Tariff Discord

Regulatory uncertainty as wind segment shifts to competitive bidding

The wind power segment is shifting from the traditional feed-in tariff (FiT) regime to competitive bidding. At the central level, the Ministry of New and Renewable Energy floated draft guidelines for the procurement of wind power through competitive bidding in April 2017, following the successful conclusion of the country’s first wind auction by the Solar Energy Corporation of India (SECI) in February 2017. At the state level, however, the transition has been abrupt and has created regulatory uncertainty for projects that were planned based on the FiTs fixed by the state electricity regulatory commissions (SERCs). The discovery of a record low tariff of Rs 3.46 per unit in SECI’s wind auction for 1 GW (based on the viability gap funding mechanism) has nearly disrupted the segment. This has put at risk the investments made in several upcoming wind projects in these states as the regulators had fixed their rates prior to the SECI auction.

Following this development, the discoms of Andhra Pradesh, Gujarat and Karnataka have refused to enter into power purchase agreements (PPAs) with wind power developers at rates fixed by their respective regulators. This is significant given that the three states together accounted for 80 per cent of 5.4 GW of wind capacity addition during 2016-17 at 2,190 MW, 1,275 MW and 882 MW respectively. The country’s wind capacity addition had exceeded the target of 4 GW, largely due to the capacity added in these states. In a setback to developers, the SERCs in these states have supported the discoms in not signing PPAs at the rates fixed by them and are planning to review FiTs.

In March 2017, the Gujarat Electricity Regulatory Commission (GERC) issued an advisory to its discoms asking them not to procure wind power at a price above Rs 3.46 per unit. This is despite the fact that GERC had earlier set a tariff of Rs 4.19 per unit, with an accelerated depreciation (AD) benefit of Re 0.53 per unit, for wind projects coming up between August 2016 and March 2019. This has impacted the upcoming wind power capacity of about 216 MW.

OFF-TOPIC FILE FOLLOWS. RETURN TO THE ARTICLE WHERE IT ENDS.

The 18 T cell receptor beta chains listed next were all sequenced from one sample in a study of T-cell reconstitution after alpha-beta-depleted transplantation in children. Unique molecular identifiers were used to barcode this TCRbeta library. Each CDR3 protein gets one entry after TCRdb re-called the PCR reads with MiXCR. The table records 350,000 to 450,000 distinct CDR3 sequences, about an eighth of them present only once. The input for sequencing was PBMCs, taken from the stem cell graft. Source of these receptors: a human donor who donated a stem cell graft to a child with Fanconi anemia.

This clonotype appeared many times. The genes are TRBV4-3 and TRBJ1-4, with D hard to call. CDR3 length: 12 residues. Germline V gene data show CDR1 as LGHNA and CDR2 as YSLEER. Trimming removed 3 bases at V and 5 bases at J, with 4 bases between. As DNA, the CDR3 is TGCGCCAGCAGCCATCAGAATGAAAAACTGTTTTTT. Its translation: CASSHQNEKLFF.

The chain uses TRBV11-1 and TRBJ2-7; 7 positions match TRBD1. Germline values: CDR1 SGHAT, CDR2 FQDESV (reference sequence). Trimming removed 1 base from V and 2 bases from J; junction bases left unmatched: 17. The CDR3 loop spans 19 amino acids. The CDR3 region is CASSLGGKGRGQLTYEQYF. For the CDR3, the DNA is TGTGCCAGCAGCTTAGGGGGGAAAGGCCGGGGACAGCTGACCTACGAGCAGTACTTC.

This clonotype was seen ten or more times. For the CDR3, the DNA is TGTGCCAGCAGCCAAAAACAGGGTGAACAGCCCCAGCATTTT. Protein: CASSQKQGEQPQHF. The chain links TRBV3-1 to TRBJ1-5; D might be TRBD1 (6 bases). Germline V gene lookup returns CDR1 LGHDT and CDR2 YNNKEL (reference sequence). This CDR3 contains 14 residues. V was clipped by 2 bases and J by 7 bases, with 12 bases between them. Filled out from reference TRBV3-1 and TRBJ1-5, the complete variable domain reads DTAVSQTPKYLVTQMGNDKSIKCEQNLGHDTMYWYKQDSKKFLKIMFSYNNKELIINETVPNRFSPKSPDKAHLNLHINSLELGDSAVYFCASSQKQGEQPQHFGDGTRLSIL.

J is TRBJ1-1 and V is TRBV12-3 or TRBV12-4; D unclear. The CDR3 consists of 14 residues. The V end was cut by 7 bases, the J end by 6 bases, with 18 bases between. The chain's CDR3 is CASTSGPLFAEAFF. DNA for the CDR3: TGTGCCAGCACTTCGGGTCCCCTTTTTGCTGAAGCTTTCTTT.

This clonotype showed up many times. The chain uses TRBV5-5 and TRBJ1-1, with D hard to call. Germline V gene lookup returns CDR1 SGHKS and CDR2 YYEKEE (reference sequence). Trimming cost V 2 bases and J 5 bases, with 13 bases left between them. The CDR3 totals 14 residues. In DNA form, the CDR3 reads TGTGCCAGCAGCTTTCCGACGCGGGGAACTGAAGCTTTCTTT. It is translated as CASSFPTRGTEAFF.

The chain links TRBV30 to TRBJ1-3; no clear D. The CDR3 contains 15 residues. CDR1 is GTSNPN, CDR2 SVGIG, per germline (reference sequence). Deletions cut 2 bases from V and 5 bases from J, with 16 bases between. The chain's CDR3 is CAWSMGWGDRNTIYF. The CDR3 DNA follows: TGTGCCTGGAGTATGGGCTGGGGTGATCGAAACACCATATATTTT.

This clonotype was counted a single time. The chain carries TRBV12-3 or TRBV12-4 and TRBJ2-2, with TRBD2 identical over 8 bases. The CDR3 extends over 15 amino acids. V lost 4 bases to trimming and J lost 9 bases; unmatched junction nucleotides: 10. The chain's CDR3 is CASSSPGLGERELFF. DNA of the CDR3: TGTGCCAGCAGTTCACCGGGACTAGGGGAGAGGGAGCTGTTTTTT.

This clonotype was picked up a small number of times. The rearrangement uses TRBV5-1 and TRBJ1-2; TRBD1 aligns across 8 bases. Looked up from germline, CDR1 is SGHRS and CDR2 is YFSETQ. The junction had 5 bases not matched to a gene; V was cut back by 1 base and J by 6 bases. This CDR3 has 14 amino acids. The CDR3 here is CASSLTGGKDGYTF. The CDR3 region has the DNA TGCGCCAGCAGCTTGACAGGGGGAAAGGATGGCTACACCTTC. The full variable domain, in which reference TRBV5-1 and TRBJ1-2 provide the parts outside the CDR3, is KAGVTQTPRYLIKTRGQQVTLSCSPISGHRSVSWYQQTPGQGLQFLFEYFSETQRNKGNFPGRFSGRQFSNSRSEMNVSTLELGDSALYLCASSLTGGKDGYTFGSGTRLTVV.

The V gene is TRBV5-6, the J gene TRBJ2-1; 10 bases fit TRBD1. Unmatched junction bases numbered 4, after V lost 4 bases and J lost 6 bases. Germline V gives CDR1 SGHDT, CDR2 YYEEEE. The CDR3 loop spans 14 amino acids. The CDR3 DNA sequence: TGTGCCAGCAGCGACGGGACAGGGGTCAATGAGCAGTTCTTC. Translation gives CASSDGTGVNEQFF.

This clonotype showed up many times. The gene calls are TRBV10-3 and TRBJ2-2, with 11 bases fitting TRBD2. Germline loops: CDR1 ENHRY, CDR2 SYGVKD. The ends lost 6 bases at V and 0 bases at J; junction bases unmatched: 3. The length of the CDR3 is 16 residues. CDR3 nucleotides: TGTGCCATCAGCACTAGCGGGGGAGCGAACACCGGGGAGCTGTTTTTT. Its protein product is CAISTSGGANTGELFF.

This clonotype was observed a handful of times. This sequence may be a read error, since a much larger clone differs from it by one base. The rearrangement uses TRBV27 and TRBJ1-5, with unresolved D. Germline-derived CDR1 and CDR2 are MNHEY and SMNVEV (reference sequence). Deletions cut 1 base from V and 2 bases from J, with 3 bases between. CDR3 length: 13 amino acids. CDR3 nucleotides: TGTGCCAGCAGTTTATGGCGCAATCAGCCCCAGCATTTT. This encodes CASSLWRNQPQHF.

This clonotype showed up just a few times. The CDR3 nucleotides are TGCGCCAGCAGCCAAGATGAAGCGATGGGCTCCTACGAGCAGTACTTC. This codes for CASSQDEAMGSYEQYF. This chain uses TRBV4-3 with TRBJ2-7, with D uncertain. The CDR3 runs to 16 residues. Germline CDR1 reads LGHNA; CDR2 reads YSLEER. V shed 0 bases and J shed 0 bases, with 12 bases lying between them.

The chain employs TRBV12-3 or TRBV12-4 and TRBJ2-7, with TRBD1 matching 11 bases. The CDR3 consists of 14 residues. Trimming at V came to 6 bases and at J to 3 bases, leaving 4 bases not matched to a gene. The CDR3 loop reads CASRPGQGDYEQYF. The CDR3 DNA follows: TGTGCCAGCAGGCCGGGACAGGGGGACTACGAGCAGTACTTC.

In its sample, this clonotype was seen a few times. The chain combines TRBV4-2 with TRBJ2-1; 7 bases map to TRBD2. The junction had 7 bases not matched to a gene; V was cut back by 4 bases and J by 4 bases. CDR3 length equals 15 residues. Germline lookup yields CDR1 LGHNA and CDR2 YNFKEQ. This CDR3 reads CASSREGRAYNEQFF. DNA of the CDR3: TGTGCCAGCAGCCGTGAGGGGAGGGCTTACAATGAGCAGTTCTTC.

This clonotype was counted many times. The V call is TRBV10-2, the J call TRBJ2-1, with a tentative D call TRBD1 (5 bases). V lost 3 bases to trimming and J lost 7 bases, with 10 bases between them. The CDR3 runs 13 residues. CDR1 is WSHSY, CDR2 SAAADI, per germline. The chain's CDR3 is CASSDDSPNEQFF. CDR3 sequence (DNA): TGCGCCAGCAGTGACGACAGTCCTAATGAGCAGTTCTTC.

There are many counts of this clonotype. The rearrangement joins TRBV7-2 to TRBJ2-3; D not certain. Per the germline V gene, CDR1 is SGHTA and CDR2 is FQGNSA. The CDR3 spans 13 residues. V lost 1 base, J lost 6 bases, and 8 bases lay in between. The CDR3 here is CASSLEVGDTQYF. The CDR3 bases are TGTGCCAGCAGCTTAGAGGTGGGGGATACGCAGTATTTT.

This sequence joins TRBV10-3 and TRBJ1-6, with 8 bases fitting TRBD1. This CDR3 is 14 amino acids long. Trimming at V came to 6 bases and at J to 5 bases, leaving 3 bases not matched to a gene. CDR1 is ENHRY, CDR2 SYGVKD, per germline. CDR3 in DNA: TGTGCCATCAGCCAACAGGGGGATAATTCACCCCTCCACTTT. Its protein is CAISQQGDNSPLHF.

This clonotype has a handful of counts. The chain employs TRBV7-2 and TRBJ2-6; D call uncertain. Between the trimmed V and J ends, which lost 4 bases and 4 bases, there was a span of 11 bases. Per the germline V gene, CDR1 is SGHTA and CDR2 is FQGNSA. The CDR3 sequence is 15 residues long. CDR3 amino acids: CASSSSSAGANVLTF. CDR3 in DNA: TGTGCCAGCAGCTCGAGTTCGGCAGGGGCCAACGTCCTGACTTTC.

In Andhra Pradesh, the Andhra Pradesh Electricity Regulatory Commission (APERC) has agreed to the state discoms’ appeal to not approve the wind PPAs pending with it. Before the auction, APERC had set a levellised tariff of

Rs 4.84 (without AD benefit) and Rs 4.25 per unit with AD benefit for wind projects entering into PPAs with state discoms after April 1, 2016. Subsequently, the state discoms signed PPAs for 832 MW of wind capacity at the APERC-determined tariff. However, the discoms have now asked APERC to reduce the control period of the existing tariff and notify a new tariff for 2017-18. The discoms have also reportedly written to wind power developers seeking a reduction in existing tariffs.

Meanwhile, the Karnataka Electricity Regulatory Commission (KERC) has directed its state discoms to stop signing PPAs with wind power developers till further notice. It has noted that the state discoms have signed enough PPAs to meet their renewable purchase obligations for 2017-18 and 2018-19. In a recently released discussion paper, the commission has stated that since the state’s current wind power tariff (of

Rs 4.50 per unit valid till October 2018) is considerably higher than that discovered in the SECI auction and that prevalent in other states, there is a need for a mid-term tariff revision. KERC has proposed a downward revision of the wind power tariff to Rs 3.60 per unit, which will be applicable to projects commissioned after September 1, 2017. For projects that have entered into PPAs prior to the date of issue of the new order, the tariff determined earlier would be applicable, provided they are commissioned within the time stipulated in the PPAs, failing which the revised tariff would become applicable. Going forward, KERC has directed the discoms to procure wind power through competitive bidding.

The state discoms’ decision to renegotiate existing PPAs has left developers in the lurch, as many of them have already made investments and started the construction of projects based on the tariff determined by the SERCs. The shift to competitive bidding and the downward revision of tariffs will ensure the overall development of the sector. This will also help relieve financially stressed discoms and price-sensitive consumers. Nevertheless, the existing contracts must not be reneged on. KERC has revised tariffs for future projects and directed its discoms to honour the existing PPAs. However, the Andhra Pradesh discoms’ are planning to disregard the existing PPAs, which does not augur well for the wind power industry. This would set a bad example, particularly in the light of the Supreme Court’s recent judgment stressing on maintaining the sanctity of contracts (in the case of Tata Power and Adani Power’s Mundra projects). For the overall benefit of the sector, the state regulators must follow a balanced approach to ensure that the interests of all stakeholders – developers, discoms and consumers – are protected.

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